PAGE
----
Finally, to qualify the assay, two duplicate preparations of bevacizumab at 100% and 50% were prepared and tested on three different plates and two different days. Table 2 presents the data for 100% bevacizumab tested on three different plates on the same day and Table 3 compares those same three plates with a plate (D) run on a different day. In all cases, the data show good comparability with an inter-run mean IC50 of 45.6 ng/mL and an inter-day mean IC50 of 43.2 ng/mL.

Table 4 presents similar results for the 50% sample of bevacizumab. Again, there is good comparability between the plates and between the two days. The inter-day IC50 precision had a mean of 75.4 ng/mL with a standard deviation of 18.8 and CV% of 25.

The accuracy of the assay was evaluated by comparing the IC50 obtained with bevacizumab solution at 50% strength to the IC50 obtained with bevacizumab solution at 100% strength. Relative accuracy was calculated using the following formulas:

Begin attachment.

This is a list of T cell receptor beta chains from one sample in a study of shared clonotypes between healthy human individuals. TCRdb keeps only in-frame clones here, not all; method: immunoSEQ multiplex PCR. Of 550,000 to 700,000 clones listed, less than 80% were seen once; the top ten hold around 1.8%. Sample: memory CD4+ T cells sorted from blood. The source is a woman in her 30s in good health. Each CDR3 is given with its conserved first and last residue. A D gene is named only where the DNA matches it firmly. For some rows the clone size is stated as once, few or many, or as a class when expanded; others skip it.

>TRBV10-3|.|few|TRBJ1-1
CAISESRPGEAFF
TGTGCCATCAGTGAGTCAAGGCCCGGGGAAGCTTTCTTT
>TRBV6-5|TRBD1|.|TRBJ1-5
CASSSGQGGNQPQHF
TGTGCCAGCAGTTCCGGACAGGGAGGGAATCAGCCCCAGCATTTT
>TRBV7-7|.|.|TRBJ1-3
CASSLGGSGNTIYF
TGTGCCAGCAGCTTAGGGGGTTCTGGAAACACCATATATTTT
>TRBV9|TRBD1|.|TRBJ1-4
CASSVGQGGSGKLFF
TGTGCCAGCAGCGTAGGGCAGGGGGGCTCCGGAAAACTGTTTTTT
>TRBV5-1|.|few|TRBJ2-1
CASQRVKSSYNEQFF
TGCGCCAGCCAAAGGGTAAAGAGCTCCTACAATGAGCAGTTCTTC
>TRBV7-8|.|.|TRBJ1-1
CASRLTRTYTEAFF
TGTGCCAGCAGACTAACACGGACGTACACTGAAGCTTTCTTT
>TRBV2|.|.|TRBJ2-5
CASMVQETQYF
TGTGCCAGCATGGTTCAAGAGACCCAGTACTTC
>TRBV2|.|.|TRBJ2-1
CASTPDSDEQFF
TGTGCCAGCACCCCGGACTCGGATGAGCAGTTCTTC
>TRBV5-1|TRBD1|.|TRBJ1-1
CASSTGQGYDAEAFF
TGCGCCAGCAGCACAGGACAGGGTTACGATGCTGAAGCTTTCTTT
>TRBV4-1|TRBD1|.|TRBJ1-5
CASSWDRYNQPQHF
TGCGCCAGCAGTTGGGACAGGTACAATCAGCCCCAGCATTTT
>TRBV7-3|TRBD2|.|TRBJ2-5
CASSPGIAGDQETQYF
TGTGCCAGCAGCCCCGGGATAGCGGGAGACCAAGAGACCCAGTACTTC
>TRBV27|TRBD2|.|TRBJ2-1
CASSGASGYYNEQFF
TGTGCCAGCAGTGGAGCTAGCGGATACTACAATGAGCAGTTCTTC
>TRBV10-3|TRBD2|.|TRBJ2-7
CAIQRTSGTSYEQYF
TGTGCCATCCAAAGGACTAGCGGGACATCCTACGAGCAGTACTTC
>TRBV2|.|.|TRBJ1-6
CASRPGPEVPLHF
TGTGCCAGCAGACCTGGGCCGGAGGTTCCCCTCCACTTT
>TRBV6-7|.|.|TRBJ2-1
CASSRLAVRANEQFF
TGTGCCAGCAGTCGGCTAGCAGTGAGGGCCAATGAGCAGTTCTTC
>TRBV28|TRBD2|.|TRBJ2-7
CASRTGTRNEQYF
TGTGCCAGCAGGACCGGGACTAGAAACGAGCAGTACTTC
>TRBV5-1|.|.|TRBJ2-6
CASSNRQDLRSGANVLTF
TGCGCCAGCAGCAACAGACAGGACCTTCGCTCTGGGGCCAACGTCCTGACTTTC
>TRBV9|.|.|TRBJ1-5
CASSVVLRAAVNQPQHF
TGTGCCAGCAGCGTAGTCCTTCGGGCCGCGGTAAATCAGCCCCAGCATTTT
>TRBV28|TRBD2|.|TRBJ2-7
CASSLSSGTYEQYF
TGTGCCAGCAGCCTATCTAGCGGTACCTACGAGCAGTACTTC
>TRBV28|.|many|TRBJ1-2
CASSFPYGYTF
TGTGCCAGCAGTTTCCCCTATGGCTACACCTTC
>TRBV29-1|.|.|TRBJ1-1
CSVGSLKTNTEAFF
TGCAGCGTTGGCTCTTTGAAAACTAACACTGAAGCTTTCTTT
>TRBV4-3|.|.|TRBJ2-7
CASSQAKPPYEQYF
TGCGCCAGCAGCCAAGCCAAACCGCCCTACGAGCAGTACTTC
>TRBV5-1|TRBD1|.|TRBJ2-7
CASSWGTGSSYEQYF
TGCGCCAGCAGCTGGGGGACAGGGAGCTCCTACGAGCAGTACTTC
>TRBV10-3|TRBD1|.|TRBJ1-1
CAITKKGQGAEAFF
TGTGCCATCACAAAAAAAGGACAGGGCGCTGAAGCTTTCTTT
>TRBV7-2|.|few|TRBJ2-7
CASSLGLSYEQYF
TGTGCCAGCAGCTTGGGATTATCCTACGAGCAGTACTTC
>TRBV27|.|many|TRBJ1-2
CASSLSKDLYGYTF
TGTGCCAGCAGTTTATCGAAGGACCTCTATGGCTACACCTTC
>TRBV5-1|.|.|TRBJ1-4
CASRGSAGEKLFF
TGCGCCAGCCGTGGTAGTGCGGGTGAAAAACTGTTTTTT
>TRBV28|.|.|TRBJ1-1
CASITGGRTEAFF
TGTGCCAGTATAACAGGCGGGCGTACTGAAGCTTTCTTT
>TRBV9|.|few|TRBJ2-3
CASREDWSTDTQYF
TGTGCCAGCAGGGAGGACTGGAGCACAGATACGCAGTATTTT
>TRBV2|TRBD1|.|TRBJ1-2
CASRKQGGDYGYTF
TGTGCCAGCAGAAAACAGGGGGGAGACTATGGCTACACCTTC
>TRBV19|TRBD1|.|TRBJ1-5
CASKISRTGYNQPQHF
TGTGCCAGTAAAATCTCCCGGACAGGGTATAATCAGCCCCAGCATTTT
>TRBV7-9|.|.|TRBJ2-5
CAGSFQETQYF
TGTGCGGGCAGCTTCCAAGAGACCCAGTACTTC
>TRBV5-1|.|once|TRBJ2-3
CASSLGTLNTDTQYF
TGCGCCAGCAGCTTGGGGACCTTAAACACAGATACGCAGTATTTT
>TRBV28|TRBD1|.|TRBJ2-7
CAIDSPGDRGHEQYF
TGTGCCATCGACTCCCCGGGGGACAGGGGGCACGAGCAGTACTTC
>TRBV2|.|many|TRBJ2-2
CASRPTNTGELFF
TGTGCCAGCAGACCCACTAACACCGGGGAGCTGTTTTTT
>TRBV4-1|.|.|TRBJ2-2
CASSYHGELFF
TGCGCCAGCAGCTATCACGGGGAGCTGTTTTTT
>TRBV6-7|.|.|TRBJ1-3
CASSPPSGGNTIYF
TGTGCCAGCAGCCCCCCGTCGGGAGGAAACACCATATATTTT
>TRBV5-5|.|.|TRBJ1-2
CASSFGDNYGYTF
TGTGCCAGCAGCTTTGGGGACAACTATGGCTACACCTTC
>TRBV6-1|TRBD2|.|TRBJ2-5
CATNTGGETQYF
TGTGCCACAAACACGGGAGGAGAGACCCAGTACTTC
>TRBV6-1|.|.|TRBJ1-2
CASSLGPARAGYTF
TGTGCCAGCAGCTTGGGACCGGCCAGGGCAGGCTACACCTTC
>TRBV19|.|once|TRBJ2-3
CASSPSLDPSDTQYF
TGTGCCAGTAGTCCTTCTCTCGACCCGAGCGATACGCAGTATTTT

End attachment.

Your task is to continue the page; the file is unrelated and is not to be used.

Relative potency (%) =  IC50 of 100% strength solution of bevacizumab x 100
                                       IC50 of 50% strength solution of bevacizumab

Relative accuracy (%) = Calculated relative potency x 100
                                       Theoretical relative potency

The inter-run relative potency had a mean of 57% with an SD of 7 and %CV of 12. The inter-run relative accuracy had a mean of 115% with a SD of 14 and a %CV of 12. The IC50 had acceptable intermediate precision and good relative accuracy and precision at the level of relative potency. These data support the conclusion that this assay is appropriate for the evaluation of bevacizumab potency and its biosimilars, and offers a number of advantages over the HUVEC assay. CP

• Lamerdin, J., H. Daino-Laizure, N.W. Charter, and A. Saharia Accelerating biologic and Biosimilar Drug Development 2016, BioProcess
• International, pp. 36-44.
• ICH Q6B: Test Procedures and Acceptance Criteria for Biotechnological/Biological Products
• ICH Q2(R1): Validation of Analytical Procedures: Text and Methodology
• USP guidance chapter “1032”: Development of Biological Assays
• USP guidance chapter “1033”: Bioassay Validation
• USP guidance chapter “1034”: Biological Assay Analysis

Nicolas Fourrier, Director Biomarker and Biopharmaceutical Testing, SGS
Abhishek Saharia, Director of Cell-Based Assays & Biologics, DiscoverX
Fiona Greer, Global Director, Biopharma Services Development, Life Sciences, SGS